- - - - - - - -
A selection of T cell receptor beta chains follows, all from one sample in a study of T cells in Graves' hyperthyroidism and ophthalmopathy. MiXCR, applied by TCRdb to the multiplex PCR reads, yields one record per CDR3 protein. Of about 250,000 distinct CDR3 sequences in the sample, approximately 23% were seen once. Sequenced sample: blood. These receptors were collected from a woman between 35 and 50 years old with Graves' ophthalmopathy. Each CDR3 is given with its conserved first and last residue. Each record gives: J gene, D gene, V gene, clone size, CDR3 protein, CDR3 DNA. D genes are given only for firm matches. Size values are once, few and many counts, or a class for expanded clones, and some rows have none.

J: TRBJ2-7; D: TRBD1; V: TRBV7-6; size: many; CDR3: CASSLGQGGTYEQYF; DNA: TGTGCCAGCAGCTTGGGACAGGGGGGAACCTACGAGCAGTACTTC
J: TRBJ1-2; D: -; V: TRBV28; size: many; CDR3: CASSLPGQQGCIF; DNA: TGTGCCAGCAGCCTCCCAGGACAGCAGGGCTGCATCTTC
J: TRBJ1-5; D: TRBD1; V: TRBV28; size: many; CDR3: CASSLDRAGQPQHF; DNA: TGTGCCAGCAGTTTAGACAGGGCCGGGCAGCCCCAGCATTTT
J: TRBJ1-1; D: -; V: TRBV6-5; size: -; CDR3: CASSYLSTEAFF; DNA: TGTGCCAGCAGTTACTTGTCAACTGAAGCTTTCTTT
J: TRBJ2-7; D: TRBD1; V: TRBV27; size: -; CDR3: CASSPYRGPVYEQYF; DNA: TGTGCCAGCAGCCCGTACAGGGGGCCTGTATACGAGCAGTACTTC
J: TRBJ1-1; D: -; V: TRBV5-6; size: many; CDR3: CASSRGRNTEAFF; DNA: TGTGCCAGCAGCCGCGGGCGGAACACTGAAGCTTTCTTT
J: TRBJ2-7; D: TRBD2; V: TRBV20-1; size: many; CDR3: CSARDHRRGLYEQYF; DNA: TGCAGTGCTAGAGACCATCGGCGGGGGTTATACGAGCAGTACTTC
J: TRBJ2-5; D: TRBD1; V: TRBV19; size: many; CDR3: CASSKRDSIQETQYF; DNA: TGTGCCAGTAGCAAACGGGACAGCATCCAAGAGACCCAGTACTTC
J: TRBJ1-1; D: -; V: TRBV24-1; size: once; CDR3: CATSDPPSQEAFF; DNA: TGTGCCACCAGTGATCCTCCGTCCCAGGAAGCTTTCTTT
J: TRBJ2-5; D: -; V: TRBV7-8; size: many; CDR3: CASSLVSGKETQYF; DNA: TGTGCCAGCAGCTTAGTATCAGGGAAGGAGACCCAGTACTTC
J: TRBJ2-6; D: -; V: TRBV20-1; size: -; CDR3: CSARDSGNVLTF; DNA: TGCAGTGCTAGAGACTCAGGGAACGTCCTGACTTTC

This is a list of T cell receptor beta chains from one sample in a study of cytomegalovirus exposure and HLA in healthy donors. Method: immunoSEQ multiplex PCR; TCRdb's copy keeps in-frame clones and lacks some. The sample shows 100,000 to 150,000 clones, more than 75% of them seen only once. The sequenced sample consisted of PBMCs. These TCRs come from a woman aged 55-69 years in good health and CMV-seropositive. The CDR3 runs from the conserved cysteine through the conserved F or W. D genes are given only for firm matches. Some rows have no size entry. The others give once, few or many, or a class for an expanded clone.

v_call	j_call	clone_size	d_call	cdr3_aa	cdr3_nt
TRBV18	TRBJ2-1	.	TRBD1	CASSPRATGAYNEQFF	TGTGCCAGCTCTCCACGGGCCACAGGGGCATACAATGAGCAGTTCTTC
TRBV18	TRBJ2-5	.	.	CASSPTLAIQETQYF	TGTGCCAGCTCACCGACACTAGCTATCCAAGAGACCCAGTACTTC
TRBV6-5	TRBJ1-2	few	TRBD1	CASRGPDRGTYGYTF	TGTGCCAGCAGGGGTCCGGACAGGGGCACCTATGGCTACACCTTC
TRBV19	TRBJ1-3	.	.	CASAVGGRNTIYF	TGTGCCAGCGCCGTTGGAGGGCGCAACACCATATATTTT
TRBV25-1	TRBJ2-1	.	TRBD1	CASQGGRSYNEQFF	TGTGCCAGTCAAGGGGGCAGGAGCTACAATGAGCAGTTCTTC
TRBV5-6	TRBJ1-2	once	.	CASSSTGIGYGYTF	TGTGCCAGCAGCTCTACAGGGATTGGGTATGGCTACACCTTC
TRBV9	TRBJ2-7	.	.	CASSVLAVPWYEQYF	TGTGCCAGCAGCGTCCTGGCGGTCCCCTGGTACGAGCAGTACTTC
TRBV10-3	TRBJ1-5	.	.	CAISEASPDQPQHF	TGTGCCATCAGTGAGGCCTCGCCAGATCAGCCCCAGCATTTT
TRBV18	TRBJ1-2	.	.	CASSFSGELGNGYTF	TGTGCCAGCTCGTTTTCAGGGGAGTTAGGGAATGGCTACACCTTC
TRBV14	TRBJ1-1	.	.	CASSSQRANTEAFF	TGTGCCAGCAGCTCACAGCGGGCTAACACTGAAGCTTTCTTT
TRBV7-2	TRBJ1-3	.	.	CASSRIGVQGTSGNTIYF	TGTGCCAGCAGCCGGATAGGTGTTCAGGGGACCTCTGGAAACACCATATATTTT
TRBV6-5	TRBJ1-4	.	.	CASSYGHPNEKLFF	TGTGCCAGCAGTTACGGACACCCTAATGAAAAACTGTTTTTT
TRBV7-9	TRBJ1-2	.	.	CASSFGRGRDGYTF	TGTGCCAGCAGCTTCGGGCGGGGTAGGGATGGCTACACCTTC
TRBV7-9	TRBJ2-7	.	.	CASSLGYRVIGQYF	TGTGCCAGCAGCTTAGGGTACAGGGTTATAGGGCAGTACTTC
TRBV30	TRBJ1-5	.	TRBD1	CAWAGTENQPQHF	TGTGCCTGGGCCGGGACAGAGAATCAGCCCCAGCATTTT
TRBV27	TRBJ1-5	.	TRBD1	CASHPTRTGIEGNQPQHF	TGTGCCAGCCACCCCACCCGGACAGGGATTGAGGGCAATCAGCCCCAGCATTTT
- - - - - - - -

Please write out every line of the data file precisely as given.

A selection of T cell receptor beta chains follows, all from one sample in a study of T cells in Graves' hyperthyroidism and ophthalmopathy. MiXCR, applied by TCRdb to the multiplex PCR reads, yields one record per CDR3 protein. Of about 250,000 distinct CDR3 sequences in the sample, approximately 23% were seen once. Sequenced sample: blood. These receptors were collected from a woman between 35 and 50 years old with Graves' ophthalmopathy. Each CDR3 is given with its conserved first and last residue. Each record gives: J gene, D gene, V gene, clone size, CDR3 protein, CDR3 DNA. D genes are given only for firm matches. Size values are once, few and many counts, or a class for expanded clones, and some rows have none.

J: TRBJ2-7; D: TRBD1; V: TRBV7-6; size: many; CDR3: CASSLGQGGTYEQYF; DNA: TGTGCCAGCAGCTTGGGACAGGGGGGAACCTACGAGCAGTACTTC
J: TRBJ1-2; D: -; V: TRBV28; size: many; CDR3: CASSLPGQQGCIF; DNA: TGTGCCAGCAGCCTCCCAGGACAGCAGGGCTGCATCTTC
J: TRBJ1-5; D: TRBD1; V: TRBV28; size: many; CDR3: CASSLDRAGQPQHF; DNA: TGTGCCAGCAGTTTAGACAGGGCCGGGCAGCCCCAGCATTTT
J: TRBJ1-1; D: -; V: TRBV6-5; size: -; CDR3: CASSYLSTEAFF; DNA: TGTGCCAGCAGTTACTTGTCAACTGAAGCTTTCTTT
J: TRBJ2-7; D: TRBD1; V: TRBV27; size: -; CDR3: CASSPYRGPVYEQYF; DNA: TGTGCCAGCAGCCCGTACAGGGGGCCTGTATACGAGCAGTACTTC
J: TRBJ1-1; D: -; V: TRBV5-6; size: many; CDR3: CASSRGRNTEAFF; DNA: TGTGCCAGCAGCCGCGGGCGGAACACTGAAGCTTTCTTT
J: TRBJ2-7; D: TRBD2; V: TRBV20-1; size: many; CDR3: CSARDHRRGLYEQYF; DNA: TGCAGTGCTAGAGACCATCGGCGGGGGTTATACGAGCAGTACTTC
J: TRBJ2-5; D: TRBD1; V: TRBV19; size: many; CDR3: CASSKRDSIQETQYF; DNA: TGTGCCAGTAGCAAACGGGACAGCATCCAAGAGACCCAGTACTTC
J: TRBJ1-1; D: -; V: TRBV24-1; size: once; CDR3: CATSDPPSQEAFF; DNA: TGTGCCACCAGTGATCCTCCGTCCCAGGAAGCTTTCTTT
J: TRBJ2-5; D: -; V: TRBV7-8; size: many; CDR3: CASSLVSGKETQYF; DNA: TGTGCCAGCAGCTTAGTATCAGGGAAGGAGACCCAGTACTTC
J: TRBJ2-6; D: -; V: TRBV20-1; size: -; CDR3: CSARDSGNVLTF; DNA: TGCAGTGCTAGAGACTCAGGGAACGTCCTGACTTTC

This is a list of T cell receptor beta chains from one sample in a study of cytomegalovirus exposure and HLA in healthy donors. Method: immunoSEQ multiplex PCR; TCRdb's copy keeps in-frame clones and lacks some. The sample shows 100,000 to 150,000 clones, more than 75% of them seen only once. The sequenced sample consisted of PBMCs. These TCRs come from a woman aged 55-69 years in good health and CMV-seropositive. The CDR3 runs from the conserved cysteine through the conserved F or W. D genes are given only for firm matches. Some rows have no size entry. The others give once, few or many, or a class for an expanded clone.

v_call	j_call	clone_size	d_call	cdr3_aa	cdr3_nt
TRBV18	TRBJ2-1	.	TRBD1	CASSPRATGAYNEQFF	TGTGCCAGCTCTCCACGGGCCACAGGGGCATACAATGAGCAGTTCTTC
TRBV18	TRBJ2-5	.	.	CASSPTLAIQETQYF	TGTGCCAGCTCACCGACACTAGCTATCCAAGAGACCCAGTACTTC
TRBV6-5	TRBJ1-2	few	TRBD1	CASRGPDRGTYGYTF	TGTGCCAGCAGGGGTCCGGACAGGGGCACCTATGGCTACACCTTC
TRBV19	TRBJ1-3	.	.	CASAVGGRNTIYF	TGTGCCAGCGCCGTTGGAGGGCGCAACACCATATATTTT
TRBV25-1	TRBJ2-1	.	TRBD1	CASQGGRSYNEQFF	TGTGCCAGTCAAGGGGGCAGGAGCTACAATGAGCAGTTCTTC
TRBV5-6	TRBJ1-2	once	.	CASSSTGIGYGYTF	TGTGCCAGCAGCTCTACAGGGATTGGGTATGGCTACACCTTC
TRBV9	TRBJ2-7	.	.	CASSVLAVPWYEQYF	TGTGCCAGCAGCGTCCTGGCGGTCCCCTGGTACGAGCAGTACTTC
TRBV10-3	TRBJ1-5	.	.	CAISEASPDQPQHF	TGTGCCATCAGTGAGGCCTCGCCAGATCAGCCCCAGCATTTT
TRBV18	TRBJ1-2	.	.	CASSFSGELGNGYTF	TGTGCCAGCTCGTTTTCAGGGGAGTTAGGGAATGGCTACACCTTC
TRBV14	TRBJ1-1	.	.	CASSSQRANTEAFF	TGTGCCAGCAGCTCACAGCGGGCTAACACTGAAGCTTTCTTT
TRBV7-2	TRBJ1-3	.	.	CASSRIGVQGTSGNTIYF	TGTGCCAGCAGCCGGATAGGTGTTCAGGGGACCTCTGGAAACACCATATATTTT
TRBV6-5	TRBJ1-4	.	.	CASSYGHPNEKLFF	TGTGCCAGCAGTTACGGACACCCTAATGAAAAACTGTTTTTT
TRBV7-9	TRBJ1-2	.	.	CASSFGRGRDGYTF	TGTGCCAGCAGCTTCGGGCGGGGTAGGGATGGCTACACCTTC
TRBV7-9	TRBJ2-7	.	.	CASSLGYRVIGQYF	TGTGCCAGCAGCTTAGGGTACAGGGTTATAGGGCAGTACTTC
TRBV30	TRBJ1-5	.	TRBD1	CAWAGTENQPQHF	TGTGCCTGGGCCGGGACAGAGAATCAGCCCCAGCATTTT
TRBV27	TRBJ1-5	.	TRBD1	CASHPTRTGIEGNQPQHF	TGTGCCAGCCACCCCACCCGGACAGGGATTGAGGGCAATCAGCCCCAGCATTTT